Sorna Corporation v. Pacsgear, Inc., 0-13-cv-02794 (MND November 14, 2014, Order) (Brisbois, M.J.)

Monday, November 17, 2014

Supplemental Damages for Pre-Verdict Infringement Requires Bifurcation

The court denied plaintiff's motion for pre-verdict supplemental damages following a jury verdict based on defendant's failure to produce damages discovery. "During discovery, [defendant] failed to produce any financial records later than 2011. . . . [Plaintiff's] expert purported to reserve the right to seek post-2011 damages after trial, and [plaintiff] argues that it 'reserved the right in its complaint and again in its pretrial statement to seek an accounting of all damages.' [Plaintiff's] attempts to reserve these rights do not empower it to take the question of damages from the jury. Damages are part of a trial by jury. If [plaintiff] wished to bifurcate a portion of its damages for a separate, later trial, it would have had to ask the Court to do so, or reached an agreement to that effect with [defendant]."

TransPerfect Global, Inc., et al v. MotionPoint Corporation, 4-10-cv-02590 (CAND November 13, 2014, Order) (Wilken, J.)


Does plaintiff’s failure to compel damages discovery as to pre-verdict time periods bar supplemental damages?

Another decision from the Northern District of California takes the opposite view: “While [plaintiff] did not do everything it could have to compel [defendant] to comply with its discovery obligations, it asked for damages information relating to [a pre-verdict time period] and was essentially stonewalled. [Defendant] cites no case holding that a failure to move to compel or some other relief warrants capping [plaintiff's] access to supplemental damages."

To view other decisions addressing supplemental damages, click this link.

Friday, November 14, 2014

Casino Monitoring Patent Not Abstract Under Alice

The court denied defendants' motion for summary judgment that plaintiff's casino monitoring patent was invalid for lack of patentable subject matter and rejected defendants' argument that the prior art showed the abstract concept of a customer loyalty program was practiced before plaintiff's invention. "[A]utomation of manual tasks is not necessarily abstract. U.S. Patent No. 72 (1794) to Eli Whitney for a cotton gin is one familiar example of a solidly tangible automating machine. Of course, one could posit a way of drafting even a claim to a cotton gin in a way that renders it abstract: 'a machine comprising metal and wood configured to remove cotton seeds from cotton fiber.' Read most charitably, Defendants are arguing something like that — that the prior art shows that all of the steps in the claimed method were performed together previously, and the [patent-in-suit] merely says 'do that, on a computer,' neatly fitting the [Alice Corp. Pty. v. CLS Bank Int’l, 134 S. Ct. 2347 (2014)] mold. But Defendants rely on multiple combinations of references to make that argument, and as couched by Defendants, those combinations seem more like an obviousness argument under 35 U.S.C. § 103 than a patent eligibility analysis under 35 U.S.C. § 101. . . . Defendants have not demonstrated that the claims simply cover generic computer implementation of the way poker rooms were managed before the invention."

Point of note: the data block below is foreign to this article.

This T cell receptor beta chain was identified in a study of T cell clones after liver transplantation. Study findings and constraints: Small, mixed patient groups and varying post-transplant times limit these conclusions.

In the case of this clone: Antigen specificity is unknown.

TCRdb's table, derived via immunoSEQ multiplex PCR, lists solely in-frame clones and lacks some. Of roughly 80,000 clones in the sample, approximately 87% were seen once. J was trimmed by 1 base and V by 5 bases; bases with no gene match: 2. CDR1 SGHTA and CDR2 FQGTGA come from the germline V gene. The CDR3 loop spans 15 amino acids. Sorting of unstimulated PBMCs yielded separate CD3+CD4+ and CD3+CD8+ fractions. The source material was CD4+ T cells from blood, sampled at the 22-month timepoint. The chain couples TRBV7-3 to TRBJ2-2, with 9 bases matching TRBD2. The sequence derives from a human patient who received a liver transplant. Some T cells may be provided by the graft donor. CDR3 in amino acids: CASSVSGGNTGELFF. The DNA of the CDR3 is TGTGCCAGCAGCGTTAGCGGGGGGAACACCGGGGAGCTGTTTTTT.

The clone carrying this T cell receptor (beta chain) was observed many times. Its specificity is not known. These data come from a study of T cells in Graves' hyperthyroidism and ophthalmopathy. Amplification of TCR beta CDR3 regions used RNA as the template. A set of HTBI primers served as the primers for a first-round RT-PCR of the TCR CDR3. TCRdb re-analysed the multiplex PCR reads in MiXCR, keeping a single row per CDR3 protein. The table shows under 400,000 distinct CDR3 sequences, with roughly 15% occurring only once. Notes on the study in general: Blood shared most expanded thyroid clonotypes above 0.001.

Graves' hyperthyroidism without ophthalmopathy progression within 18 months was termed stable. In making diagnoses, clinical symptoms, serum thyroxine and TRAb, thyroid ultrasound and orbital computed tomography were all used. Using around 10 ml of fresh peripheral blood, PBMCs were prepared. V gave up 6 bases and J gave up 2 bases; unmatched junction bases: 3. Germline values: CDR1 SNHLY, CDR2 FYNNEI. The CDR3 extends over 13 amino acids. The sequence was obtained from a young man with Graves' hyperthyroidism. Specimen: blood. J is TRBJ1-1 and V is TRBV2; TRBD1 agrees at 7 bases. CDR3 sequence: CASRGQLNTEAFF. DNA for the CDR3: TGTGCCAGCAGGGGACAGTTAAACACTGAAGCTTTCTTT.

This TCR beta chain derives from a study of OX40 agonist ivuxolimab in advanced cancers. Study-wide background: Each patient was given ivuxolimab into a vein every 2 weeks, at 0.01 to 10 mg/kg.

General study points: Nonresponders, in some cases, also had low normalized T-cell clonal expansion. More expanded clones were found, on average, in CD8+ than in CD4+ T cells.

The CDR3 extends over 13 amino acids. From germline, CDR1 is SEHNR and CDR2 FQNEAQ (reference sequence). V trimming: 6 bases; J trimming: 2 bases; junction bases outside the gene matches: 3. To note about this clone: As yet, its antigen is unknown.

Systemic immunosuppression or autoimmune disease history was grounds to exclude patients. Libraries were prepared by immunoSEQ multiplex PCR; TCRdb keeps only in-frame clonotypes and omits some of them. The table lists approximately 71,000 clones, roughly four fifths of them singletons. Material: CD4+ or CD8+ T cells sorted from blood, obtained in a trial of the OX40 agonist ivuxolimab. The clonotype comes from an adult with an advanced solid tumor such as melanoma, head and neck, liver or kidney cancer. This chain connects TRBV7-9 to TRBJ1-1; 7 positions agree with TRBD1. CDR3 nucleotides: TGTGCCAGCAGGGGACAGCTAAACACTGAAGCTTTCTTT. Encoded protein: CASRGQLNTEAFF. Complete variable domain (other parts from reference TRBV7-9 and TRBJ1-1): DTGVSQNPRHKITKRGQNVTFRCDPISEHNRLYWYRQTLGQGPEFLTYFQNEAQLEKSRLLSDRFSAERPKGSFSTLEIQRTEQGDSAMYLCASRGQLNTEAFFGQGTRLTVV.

Ameranth, Inc. v. Genesis Gaming Solutions, Inc. et al, 8-11-cv-00189 (CACD November 12, 2014, Order) (Guilford, J.)

Thursday, November 13, 2014

Withdrawing Infringement Claims During Discovery and After Claim Construction Does Not Justify Attorneys’ Fee Award

The court denied defendant's motion for attorneys’ fees under 35 U.S.C. § 285 after plaintiff dropped three of six asserted patents before a jury trial. "[T]here is no basis to conclude that Plaintiff engaged in a 'kitchen sink' approach without a good faith basis for bringing suit. . . .One of the purposes of discovery . . . is 'to allow the plaintiff to pin down the defendant’s theories of defense, thus confining discovery and trial preparation to information that is pertinent to the theories of the case.' Plaintiff’s withdrawal of [one] patent during the course of discovery . . . was not unreasonable, and does not weigh in favor of an 'exceptional' case finding. Similarly, the Court does not regard Plaintiff’s withdrawal of its claims on [two other] patents after receipt of the Court’s claim construction order as unreasonable. A party is free to alter its litigation strategy after receiving an unfavorable claim construction."

NXP BV v. Research In Motion Ltd., et al, 6-12-cv-00498 (FLMD October 22, 2014, Order) (Kane, J.)